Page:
5 Practical Ways To Develop A Killer Instinct
Posted by Dean Holden at April 15th, 2016
By Wayne Goldsmith, 22 Mar 2016
These days it seems that it’s not that fashionable to talk about having a “Killer Instinct”. It’s far more popular and correct to talk about “sticking to your process” and “working to your race plan “and to “concentrate on your technique and the result will take care of itself”.
But – let’s be honest. No-one joins a competitive sporting program to stick to a process, work to a race plan or concentrate on their technique… athletes train to win. And a critical part of winning is to have a Killer Instinct.
“Killer Instinct” has somehow developed a bad reputation in the general sporting community. It’s as if having a powerful desire to win and a strong commitment to work hard in an effort to realise your full potential is a negative personal quality.
Even the term “Killer Instinct” is a bit frightening for most people.
Let’s be clear – having a Killer Instinct has nothing to do with some primal desire to hunt and harm your sporting opposition. It doesn’t mean that by developing a Killer Instinct, young athletes will look for opportunities to chop the heads off other rugby players, bite opposition soccer players on the leg or push other runners off a cliff top!
When athletes, coaches and sporting parents understand the concept of Killer Instinct, it can be one of the most positive, constructive and motivating aspects of the competitive sports experience. Put simply, a Killer Instinct is an inner drive – a passion – a motivating force that inspires people to realise their full potential. It’s an energising and uplifting personal philosophy of “I can do better AND I will give everything I’ve got to achieve it”.
And the best news of all… athletes can develop a Killer Instinct through consistent, committed, high quality, intelligent, innovative coaching.
What is a Killer Instinct? Stayers and Players
There are two different types of athletes: Stayers and Players.
Stayers enjoy training; they like competing and they are inspired by improvement and progression. They work hard – they dream of being successful and they give their all to be the best they can be. Players want to win and they hate losing. It’s as simple as that. And it’s their love of winning and hatred of losing that drives them. It’s what motivates them and it’s what fires their commitment to be relentless in their planning, preparation and performance.
While Stayers would like to win: Players have to win. Stayers might dream of winning: Players do whatever it takes to ensure winning is the only possible outcome. Stayers don’t like to lose: Players hate losing with a passion. They despise it. They don’t hate themselves for losing – they don’t beat themselves up for not gettin’ the gold, scoring the try or kicking the winning goal – it’s not like that. They just hate the fact that they lost and they make an unbreakable personal commitment to work harder than ever to make sure it doesn’t happen again.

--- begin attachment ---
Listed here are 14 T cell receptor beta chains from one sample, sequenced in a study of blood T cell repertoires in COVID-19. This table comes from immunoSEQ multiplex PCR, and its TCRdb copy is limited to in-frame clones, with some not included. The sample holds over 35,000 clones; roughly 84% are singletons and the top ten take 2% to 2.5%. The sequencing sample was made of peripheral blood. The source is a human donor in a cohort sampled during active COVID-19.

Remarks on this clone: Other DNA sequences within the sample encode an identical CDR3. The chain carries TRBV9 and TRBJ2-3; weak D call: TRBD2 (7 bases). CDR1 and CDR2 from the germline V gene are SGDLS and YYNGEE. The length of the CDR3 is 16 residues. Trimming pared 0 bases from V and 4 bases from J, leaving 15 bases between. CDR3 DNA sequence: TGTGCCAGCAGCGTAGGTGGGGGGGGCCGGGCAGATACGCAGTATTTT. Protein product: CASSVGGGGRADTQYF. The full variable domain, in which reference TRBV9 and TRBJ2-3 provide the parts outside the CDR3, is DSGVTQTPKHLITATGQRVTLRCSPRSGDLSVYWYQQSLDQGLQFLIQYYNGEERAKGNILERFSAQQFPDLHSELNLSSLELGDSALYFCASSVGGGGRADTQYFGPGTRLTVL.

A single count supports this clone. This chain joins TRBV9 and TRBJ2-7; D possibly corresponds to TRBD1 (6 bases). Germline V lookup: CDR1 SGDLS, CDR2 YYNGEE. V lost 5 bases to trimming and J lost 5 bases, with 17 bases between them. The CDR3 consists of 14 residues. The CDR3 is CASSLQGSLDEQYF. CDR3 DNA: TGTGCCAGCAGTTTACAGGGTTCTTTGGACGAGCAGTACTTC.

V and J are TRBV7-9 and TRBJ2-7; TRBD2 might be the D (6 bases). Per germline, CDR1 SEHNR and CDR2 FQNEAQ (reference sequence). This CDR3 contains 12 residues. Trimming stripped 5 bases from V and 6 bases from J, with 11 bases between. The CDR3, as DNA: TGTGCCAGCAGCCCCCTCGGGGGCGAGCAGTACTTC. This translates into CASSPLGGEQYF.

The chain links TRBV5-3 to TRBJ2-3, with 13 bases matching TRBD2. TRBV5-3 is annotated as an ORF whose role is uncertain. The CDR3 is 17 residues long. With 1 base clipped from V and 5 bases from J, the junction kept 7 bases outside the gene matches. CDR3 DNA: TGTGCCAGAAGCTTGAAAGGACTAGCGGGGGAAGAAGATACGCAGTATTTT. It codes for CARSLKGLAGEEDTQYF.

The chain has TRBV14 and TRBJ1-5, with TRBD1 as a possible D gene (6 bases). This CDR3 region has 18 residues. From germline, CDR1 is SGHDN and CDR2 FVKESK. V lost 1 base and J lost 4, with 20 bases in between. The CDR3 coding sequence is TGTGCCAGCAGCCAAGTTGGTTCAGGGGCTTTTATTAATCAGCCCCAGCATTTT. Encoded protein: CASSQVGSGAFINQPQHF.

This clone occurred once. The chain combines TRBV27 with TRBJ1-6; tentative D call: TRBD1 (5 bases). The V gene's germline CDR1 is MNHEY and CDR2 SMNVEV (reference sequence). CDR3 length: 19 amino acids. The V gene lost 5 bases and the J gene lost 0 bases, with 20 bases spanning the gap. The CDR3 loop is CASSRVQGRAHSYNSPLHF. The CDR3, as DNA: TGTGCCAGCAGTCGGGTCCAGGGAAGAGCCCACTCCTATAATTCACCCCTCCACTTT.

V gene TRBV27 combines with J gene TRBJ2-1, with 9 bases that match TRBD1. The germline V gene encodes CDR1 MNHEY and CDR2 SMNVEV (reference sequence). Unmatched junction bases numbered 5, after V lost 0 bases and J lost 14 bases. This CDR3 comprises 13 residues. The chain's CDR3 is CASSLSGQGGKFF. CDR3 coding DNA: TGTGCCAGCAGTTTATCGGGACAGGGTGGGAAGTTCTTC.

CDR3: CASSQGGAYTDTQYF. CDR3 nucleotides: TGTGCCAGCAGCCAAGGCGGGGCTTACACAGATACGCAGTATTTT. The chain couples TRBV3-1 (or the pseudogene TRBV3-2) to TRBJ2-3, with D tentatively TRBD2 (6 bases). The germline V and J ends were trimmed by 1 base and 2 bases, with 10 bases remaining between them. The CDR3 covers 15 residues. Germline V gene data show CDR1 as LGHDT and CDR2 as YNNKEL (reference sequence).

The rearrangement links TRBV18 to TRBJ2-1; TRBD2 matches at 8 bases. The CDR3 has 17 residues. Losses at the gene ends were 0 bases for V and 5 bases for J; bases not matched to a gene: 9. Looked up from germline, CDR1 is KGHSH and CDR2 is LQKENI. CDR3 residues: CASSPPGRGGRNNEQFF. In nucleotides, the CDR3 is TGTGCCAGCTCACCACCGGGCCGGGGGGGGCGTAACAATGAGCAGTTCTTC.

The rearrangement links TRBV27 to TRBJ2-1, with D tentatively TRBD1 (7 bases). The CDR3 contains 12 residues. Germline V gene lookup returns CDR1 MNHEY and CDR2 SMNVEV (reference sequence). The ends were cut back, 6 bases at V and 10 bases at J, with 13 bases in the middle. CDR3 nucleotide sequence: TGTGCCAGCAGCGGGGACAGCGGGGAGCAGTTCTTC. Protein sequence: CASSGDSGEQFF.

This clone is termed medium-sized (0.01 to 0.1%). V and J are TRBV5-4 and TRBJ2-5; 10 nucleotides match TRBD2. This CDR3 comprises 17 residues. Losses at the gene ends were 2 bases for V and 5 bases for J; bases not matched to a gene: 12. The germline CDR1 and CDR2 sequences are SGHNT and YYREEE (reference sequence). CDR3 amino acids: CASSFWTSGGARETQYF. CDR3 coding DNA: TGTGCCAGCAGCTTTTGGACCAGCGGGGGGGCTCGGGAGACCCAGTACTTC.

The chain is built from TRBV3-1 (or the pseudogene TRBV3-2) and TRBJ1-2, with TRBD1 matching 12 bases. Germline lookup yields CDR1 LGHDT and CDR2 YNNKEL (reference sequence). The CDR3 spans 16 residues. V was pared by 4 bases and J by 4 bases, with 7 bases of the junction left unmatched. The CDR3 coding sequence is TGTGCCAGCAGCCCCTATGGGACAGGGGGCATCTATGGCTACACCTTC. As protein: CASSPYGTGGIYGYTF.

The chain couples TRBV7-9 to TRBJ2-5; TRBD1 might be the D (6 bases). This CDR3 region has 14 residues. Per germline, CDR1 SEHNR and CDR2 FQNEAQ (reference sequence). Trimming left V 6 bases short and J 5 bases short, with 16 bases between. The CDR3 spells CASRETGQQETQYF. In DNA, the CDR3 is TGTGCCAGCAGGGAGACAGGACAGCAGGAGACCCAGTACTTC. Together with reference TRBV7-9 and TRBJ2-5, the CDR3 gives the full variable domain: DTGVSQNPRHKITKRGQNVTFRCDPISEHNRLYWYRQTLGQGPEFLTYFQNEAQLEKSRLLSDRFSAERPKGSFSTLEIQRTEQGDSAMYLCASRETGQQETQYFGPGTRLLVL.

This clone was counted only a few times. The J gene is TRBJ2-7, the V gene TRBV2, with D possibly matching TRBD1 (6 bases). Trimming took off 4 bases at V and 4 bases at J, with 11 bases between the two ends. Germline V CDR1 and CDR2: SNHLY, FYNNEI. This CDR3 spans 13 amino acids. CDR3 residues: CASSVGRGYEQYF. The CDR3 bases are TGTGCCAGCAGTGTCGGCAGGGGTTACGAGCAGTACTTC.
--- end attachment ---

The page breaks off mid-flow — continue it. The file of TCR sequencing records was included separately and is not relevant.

Killer Instinct – Coaching in Practice:
“Recently at a training camp I noticed two young athletes of similar ages, size and background arrive at the camp. During the pre-camp briefing, I found out that they train together in the same team and they both train 5 times a week. They also told me that they love their sport and would like to compete at the Olympic Games.
At the end of the first day of the camp, the coaching team decided to hold a time trial. Both of the athletes stood up, raced their best and were told their time trial time by their respective coaches.
One of the young athletes said, “I can’t believe that time. Mum is going to be really disappointed. This always happens to me. I can’t race in training. I never do any good at these things”. The other said, “Man – that time is so slow. I can’t believe it. That sucks. When I come in tomorrow morning I am going work my back-side off and get this right”.
The next morning at the start of day two of the camp, the second athlete was the first one to arrive and the first one to start training. At the end of the morning training session he asked the coaching team for another chance at achieving his goal in the time-trial.”
Is it “healthy” to have a Killer Instinct?
Every time this topic is discussed, there are people who will argue that “winning is over-emphasised in sport” and that sport should be about encouragement, participation and enjoyment – the “everyone gets a prize” argument.
There is some merit to this point of view.
For the majority of people who play sport – it is mostly about fun, friendships, learning, improving, fitness and all those other positive experiences that sport provides. However – let’s be brutally honest. Some people win – and some don’t.
Participation level sport very rightly concerns itself with fun, family, friendships, learning, encouragement, positive sporting experiences etc. The nature of competitive sport however, is fundamentally focused on winning and losing. There’s a team who wins the World Rugby Cup final – and a team who loses. There’s the guy who gets to wear the Green Jacket for winning the US Masters golf tournament and then there are the other players who just get to drive home in their regular sweaters. There’s the winner of the Olympic Games 100 freestyle and then there are the other seven swimmers who don’t get the gold.
The reality is that competitive sport – when it comes down to it – is about winning and losing and the fact that some people are a little more committed to winning than others.